Basic Income

With the automation of our jobs, what will we do for money? As I mentioned in the last section, there could definitely be a renaissance boom with creatives driving the new world. But if we’ve automated many of our jobs, how will the population at mass make money? I believe this will be accomplished through basic income. Call me a socialist or whatever but I believe that this is inevitable. The other option is to have massive overthrow of the rich and redistribute wealth forcefully. But, for the sake of argument, let’s say that Basic Income is a thing we have in this new future. With Basic Income, it frees us up to not have to worry about the staples we need in our physical reality. We can easily purchase food, get around, and live an easy life here. If basic income happens and people have a lot of free time, I think we’ll see an explosion of a new type of entrepreneurship – a virtual one. If we’ve automated many of the innovations here in current reality, the next obvious step is to dive into a new reality and be an entrepreneur there. That all said, I don’t this Basic Income is a requirement for this to happen however I think it would help usher it in much faster from an adoption rate perspective. Again, we’re talking 30-50+ years from now.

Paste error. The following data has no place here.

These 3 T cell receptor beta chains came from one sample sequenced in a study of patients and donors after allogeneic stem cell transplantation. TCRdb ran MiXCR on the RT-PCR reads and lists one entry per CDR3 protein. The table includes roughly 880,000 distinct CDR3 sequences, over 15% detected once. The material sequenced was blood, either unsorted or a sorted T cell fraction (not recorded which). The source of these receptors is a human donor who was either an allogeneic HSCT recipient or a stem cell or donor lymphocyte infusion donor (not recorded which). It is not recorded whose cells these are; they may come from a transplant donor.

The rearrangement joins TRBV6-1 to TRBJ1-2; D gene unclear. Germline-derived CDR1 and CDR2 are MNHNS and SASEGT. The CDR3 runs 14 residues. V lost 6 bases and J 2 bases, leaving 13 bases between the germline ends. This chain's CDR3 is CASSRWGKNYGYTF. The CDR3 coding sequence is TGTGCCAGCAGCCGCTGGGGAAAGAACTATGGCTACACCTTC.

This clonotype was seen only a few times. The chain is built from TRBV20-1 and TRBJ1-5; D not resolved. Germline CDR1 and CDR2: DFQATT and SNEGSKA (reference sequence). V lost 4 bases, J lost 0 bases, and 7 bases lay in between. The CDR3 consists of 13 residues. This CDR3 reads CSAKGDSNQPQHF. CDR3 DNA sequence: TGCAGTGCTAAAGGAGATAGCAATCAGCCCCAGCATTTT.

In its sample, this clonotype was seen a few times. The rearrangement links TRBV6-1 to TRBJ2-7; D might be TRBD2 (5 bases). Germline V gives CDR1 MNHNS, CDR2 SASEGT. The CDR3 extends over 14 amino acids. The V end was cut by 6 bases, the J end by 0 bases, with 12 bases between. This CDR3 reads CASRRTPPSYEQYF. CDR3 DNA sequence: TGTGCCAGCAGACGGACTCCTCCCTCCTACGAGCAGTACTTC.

Virtual Reality Immersion